The regime in Pyongyang has tested a third nuclear device and the depressing diplomatic ritual has begun again.

The liturgy is familiar: the threat, the ineffective warnings, the big event, the brief uncertainty about what happened, the regime's confirmatory boast, the international outrage, the hand-wringing, the American reassurances to Japan and South Korea, the realisation that only China can apply real pressure, the mild Chinese response, the month-long wait for a slight tightening of UN sanctions, then the tacit acceptance of a new normality in which the world becomes that little bit more resigned to North Korea's weapons, and those capabilities become more technically credible.

But what if this time things turn out differently?

The main factor that would change the North Korean nuclear equation is China. In 2009-10, China seemed to resolve its internal policy debates about North Korea in favour of allowing fairly much any provocation short of war on the peninsula. Hence the disappointing Chinese response to the sinking of the Cheonan, the bombardment of Yeonpyong island and last year's missile tests.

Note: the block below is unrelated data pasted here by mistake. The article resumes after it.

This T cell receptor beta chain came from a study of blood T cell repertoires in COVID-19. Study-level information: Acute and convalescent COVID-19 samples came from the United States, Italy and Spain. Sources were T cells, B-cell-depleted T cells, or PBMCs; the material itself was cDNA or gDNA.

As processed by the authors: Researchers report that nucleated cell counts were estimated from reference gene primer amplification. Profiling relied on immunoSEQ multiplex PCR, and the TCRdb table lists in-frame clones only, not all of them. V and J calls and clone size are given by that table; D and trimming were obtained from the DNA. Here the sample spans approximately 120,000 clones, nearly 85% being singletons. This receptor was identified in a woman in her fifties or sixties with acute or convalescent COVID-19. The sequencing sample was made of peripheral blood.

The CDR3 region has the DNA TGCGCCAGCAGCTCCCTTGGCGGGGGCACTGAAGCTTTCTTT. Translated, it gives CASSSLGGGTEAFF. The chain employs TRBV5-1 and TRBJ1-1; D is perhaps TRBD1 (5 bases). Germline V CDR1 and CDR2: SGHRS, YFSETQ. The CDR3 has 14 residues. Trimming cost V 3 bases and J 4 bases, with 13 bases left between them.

But we should not assume that the internal Chinese debate is settled forever. There have been heartening signs of late that the debate has been reopened and may even be tilting in favour of applying serious pressure to Pyongyang.

Kim Jong Un's decision to test this week is a clear affront to the new Chinese leadership. After all, China had warned the North not to test, with outlets such as the Global Times claiming there would be a 'heavy price' to pay. And the timing of the test around Chinese New Year would have compounded the embarrassment, as Chinese netizens are pointing out. Indeed, the rise of social media and that fact that many patriotic Chinese are so openly critical of North Korea may itself help to shift the Chinese policy debate.

It is frequently argued that Beijing cannot or will not push Pyongyang for fear for contributing to instability and regime collapse. But this is not a matter of all or nothing. It should be quite possible for China to apply graduated pressure, such as temporary restrictions on oil, food or other cross-border commerce, as well as diplomatic signals like suspending or downgrading some official or military visits.

These may seem small and inconsequential steps when compared to the determination of the North Korean regime to possess the world's most dangerous weapons. Still, a shift in China's stance offers the only prospect of movement on this issue. Of course, as some analysts note, this kind of measure could also make North Korea exasperated with China. But where else is Pyongyang going to turn?

Photo by Flickr user Bert van Dijk.